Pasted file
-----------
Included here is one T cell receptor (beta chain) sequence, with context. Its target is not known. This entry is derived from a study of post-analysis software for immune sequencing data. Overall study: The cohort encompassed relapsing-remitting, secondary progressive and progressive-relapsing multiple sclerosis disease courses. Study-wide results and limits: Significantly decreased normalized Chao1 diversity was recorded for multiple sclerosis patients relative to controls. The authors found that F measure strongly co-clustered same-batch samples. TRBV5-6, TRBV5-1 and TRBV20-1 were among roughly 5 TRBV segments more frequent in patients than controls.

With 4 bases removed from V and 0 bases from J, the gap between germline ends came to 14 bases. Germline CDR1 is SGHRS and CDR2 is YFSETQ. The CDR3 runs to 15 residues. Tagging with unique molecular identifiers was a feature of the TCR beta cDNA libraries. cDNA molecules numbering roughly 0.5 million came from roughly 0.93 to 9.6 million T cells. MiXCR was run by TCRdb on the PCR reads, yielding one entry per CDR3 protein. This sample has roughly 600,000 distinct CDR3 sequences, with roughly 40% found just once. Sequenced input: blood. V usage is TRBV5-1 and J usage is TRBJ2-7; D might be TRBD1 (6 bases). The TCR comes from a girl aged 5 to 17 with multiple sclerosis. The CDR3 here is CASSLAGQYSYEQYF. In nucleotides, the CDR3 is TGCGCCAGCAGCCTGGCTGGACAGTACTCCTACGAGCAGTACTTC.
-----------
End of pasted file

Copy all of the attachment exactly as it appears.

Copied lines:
Included here is one T cell receptor (beta chain) sequence, with context. Its target is not known. This entry is derived from a study of post-analysis software for immune sequencing data. Overall study: The cohort encompassed relapsing-remitting, secondary progressive and progressive-relapsing multiple sclerosis disease courses. Study-wide results and limits: Significantly decreased normalized Chao1 diversity was recorded for multiple sclerosis patients relative to controls. The authors found that F measure strongly co-clustered same-batch samples. TRBV5-6, TRBV5-1 and TRBV20-1 were among roughly 5 TRBV segments more frequent in patients than controls.

With 4 bases removed from V and 0 bases from J, the gap between germline ends came to 14 bases. Germline CDR1 is SGHRS and CDR2 is YFSETQ. The CDR3 runs to 15 residues. Tagging with unique molecular identifiers was a feature of the TCR beta cDNA libraries. cDNA molecules numbering roughly 0.5 million came from roughly 0.93 to 9.6 million T cells. MiXCR was run by TCRdb on the PCR reads, yielding one entry per CDR3 protein. This sample has roughly 600,000 distinct CDR3 sequences, with roughly 40% found just once. Sequenced input: blood. V usage is TRBV5-1 and J usage is TRBJ2-7; D might be TRBD1 (6 bases). The TCR comes from a girl aged 5 to 17 with multiple sclerosis. The CDR3 here is CASSLAGQYSYEQYF. In nucleotides, the CDR3 is TGCGCCAGCAGCCTGGCTGGACAGTACTCCTACGAGCAGTACTTC.